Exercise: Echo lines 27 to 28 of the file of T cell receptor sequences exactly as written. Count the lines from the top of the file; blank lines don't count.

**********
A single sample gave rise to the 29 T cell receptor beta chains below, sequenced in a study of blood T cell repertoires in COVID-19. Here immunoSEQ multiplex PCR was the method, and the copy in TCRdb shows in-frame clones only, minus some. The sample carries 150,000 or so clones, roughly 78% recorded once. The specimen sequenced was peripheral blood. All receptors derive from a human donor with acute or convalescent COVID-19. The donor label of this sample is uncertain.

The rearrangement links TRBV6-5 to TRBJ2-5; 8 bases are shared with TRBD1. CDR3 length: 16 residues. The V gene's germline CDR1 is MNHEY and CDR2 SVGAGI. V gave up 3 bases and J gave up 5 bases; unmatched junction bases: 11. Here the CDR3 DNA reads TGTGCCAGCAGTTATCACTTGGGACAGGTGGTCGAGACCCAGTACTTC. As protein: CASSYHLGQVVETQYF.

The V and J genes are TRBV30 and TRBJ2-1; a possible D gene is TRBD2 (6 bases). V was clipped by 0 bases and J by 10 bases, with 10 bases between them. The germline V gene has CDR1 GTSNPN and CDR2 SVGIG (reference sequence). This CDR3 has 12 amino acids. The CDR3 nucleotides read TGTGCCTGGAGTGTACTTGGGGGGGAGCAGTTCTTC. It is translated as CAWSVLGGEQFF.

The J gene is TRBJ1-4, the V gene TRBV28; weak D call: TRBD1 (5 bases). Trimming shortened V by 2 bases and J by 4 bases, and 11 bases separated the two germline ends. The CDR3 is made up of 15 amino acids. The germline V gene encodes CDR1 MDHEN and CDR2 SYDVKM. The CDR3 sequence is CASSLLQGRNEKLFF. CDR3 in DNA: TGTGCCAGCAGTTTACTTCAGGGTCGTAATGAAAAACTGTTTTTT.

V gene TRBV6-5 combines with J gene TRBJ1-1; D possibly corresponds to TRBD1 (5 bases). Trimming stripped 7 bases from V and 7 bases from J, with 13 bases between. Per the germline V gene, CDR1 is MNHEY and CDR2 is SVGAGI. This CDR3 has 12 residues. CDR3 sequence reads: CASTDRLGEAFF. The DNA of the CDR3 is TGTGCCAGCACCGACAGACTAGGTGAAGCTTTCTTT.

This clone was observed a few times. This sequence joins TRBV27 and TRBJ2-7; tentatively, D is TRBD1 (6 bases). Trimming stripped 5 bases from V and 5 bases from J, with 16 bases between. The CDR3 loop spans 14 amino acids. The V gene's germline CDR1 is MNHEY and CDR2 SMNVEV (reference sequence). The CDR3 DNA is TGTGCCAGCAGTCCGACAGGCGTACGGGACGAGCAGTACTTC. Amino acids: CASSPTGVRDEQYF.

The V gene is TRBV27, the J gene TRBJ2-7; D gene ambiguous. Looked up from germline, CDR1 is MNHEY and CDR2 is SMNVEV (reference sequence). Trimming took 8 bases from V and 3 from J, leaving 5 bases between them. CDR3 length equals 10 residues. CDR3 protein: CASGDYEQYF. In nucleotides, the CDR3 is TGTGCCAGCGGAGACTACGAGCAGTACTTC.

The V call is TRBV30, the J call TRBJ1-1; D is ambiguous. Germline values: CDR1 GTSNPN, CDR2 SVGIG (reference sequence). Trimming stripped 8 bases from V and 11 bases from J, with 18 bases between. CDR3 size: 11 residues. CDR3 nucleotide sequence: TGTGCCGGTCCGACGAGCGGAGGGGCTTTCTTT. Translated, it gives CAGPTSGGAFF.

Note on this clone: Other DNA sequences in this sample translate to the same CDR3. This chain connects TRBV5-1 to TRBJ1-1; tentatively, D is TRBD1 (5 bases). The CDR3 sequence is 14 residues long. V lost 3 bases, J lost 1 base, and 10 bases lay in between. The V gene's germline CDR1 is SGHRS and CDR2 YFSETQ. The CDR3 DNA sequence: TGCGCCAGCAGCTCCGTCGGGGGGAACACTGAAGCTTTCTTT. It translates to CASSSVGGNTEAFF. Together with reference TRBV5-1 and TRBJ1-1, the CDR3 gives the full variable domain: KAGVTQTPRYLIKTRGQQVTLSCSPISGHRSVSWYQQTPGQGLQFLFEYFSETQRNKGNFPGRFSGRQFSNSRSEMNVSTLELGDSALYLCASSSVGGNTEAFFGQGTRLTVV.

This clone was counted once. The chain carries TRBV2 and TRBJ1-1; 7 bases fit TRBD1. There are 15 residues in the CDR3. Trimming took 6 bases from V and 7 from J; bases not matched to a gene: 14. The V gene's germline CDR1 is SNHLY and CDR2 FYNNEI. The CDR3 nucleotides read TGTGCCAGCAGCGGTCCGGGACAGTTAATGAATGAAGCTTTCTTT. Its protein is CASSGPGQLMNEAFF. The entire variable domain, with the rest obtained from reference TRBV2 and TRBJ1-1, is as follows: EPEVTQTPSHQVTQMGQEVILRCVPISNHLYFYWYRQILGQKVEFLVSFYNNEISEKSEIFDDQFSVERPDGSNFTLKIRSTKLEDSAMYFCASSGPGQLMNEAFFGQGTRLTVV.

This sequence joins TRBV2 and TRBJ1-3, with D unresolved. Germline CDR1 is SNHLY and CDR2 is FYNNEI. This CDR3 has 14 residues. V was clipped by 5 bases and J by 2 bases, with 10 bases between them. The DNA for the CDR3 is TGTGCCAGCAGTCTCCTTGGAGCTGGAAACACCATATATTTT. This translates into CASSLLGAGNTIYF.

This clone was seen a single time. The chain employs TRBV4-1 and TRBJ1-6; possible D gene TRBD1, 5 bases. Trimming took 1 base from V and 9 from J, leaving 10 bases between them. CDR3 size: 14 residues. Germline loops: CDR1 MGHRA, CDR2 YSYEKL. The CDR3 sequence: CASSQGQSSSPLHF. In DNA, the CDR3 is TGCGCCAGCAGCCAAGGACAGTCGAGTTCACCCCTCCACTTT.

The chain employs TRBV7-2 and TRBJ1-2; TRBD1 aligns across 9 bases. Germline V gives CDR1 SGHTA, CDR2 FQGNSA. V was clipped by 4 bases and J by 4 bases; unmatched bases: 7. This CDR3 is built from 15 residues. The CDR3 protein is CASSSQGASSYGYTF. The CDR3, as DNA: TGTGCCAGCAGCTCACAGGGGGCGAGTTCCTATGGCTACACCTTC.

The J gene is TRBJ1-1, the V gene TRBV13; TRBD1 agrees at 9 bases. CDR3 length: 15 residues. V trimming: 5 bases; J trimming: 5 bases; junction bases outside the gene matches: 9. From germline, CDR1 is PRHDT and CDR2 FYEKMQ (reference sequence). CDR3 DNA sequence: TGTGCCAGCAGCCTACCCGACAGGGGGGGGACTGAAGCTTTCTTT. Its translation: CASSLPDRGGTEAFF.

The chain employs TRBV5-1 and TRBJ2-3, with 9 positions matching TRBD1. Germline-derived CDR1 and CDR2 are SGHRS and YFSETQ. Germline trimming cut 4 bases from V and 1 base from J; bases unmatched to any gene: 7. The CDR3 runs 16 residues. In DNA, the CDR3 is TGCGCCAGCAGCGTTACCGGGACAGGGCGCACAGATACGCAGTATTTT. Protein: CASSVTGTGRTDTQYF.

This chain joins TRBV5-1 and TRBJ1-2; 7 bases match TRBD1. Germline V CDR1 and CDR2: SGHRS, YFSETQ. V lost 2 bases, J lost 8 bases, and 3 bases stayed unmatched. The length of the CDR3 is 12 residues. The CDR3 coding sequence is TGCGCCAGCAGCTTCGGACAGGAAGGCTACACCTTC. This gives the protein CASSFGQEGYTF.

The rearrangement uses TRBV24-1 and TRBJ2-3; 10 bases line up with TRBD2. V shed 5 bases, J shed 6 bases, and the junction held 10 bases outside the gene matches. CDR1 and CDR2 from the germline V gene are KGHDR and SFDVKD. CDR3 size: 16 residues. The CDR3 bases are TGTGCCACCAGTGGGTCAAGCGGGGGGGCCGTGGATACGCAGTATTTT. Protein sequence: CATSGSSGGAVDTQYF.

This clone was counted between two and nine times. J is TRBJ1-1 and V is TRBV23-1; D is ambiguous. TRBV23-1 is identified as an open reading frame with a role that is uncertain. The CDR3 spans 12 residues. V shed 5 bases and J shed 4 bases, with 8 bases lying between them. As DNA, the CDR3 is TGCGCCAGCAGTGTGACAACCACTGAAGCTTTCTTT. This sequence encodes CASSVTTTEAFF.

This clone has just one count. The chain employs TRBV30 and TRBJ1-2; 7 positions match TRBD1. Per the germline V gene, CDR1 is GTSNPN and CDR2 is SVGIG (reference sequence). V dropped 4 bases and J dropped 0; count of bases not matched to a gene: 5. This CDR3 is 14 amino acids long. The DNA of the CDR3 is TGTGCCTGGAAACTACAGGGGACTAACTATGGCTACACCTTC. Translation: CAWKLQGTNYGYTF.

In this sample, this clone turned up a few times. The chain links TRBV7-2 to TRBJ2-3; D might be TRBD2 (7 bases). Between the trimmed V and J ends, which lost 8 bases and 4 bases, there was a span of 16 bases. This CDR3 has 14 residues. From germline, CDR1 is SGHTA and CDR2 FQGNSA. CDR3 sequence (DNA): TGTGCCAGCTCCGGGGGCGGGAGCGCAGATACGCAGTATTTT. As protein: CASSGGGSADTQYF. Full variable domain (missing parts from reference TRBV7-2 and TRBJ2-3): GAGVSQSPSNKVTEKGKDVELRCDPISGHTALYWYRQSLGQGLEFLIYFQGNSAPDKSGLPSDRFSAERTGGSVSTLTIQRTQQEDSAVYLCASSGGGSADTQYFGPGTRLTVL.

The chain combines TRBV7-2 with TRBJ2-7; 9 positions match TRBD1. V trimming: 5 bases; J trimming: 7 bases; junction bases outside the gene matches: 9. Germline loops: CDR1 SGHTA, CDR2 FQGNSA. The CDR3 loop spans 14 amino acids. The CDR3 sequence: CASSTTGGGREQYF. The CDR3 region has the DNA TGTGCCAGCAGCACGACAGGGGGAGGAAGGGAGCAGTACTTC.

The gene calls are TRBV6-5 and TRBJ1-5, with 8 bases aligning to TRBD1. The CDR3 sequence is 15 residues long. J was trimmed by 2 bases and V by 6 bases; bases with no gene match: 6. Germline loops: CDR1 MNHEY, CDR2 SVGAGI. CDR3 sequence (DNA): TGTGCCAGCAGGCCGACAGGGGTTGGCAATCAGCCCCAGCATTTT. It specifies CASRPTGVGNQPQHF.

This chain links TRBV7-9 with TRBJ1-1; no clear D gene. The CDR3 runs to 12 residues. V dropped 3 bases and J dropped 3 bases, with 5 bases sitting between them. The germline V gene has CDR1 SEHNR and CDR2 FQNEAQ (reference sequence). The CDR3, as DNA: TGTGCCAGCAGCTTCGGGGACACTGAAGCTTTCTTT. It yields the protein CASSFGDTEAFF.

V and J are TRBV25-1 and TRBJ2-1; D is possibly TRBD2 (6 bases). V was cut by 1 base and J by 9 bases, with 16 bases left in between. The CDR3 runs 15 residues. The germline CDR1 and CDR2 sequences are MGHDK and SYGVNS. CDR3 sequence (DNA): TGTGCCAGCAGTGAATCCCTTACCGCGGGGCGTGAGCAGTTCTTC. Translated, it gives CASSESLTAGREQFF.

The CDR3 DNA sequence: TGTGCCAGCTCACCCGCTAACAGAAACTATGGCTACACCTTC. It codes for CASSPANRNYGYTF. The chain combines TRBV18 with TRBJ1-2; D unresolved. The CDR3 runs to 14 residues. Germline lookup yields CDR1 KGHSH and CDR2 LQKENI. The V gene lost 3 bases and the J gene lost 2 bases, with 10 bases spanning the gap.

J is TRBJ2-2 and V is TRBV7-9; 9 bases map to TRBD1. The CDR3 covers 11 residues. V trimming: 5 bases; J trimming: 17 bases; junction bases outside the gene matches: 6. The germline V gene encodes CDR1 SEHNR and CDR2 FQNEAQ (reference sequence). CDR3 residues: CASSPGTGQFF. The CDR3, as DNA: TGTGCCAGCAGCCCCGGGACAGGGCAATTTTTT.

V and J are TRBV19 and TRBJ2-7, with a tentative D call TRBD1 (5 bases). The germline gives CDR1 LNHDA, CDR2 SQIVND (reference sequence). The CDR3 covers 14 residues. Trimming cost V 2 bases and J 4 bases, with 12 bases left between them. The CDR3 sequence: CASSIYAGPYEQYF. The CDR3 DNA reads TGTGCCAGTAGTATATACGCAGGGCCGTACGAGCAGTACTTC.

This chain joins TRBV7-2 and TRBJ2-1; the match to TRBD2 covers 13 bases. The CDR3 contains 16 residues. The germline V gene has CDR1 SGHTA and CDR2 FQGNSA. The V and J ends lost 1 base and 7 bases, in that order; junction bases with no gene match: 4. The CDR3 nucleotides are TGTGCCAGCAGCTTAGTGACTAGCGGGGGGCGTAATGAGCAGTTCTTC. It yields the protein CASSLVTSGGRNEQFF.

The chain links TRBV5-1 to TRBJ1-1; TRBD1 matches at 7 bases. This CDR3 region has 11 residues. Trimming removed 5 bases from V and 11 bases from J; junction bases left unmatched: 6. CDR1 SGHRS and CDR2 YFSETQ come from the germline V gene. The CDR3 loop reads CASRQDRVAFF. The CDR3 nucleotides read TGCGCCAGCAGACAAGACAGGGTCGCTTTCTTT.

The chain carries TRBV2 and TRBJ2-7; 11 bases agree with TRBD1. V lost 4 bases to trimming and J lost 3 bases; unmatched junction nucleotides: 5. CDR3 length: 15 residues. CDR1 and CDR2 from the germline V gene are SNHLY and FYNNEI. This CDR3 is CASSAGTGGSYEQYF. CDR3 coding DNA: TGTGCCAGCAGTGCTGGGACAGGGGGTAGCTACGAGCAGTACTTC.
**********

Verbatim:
V and J are TRBV19 and TRBJ2-7, with a tentative D call TRBD1 (5 bases). The germline gives CDR1 LNHDA, CDR2 SQIVND (reference sequence). The CDR3 covers 14 residues. Trimming cost V 2 bases and J 4 bases, with 12 bases left between them. The CDR3 sequence: CASSIYAGPYEQYF. The CDR3 DNA reads TGTGCCAGTAGTATATACGCAGGGCCGTACGAGCAGTACTTC.

This chain joins TRBV7-2 and TRBJ2-1; the match to TRBD2 covers 13 bases. The CDR3 contains 16 residues. The germline V gene has CDR1 SGHTA and CDR2 FQGNSA. The V and J ends lost 1 base and 7 bases, in that order; junction bases with no gene match: 4. The CDR3 nucleotides are TGTGCCAGCAGCTTAGTGACTAGCGGGGGGCGTAATGAGCAGTTCTTC. It yields the protein CASSLVTSGGRNEQFF.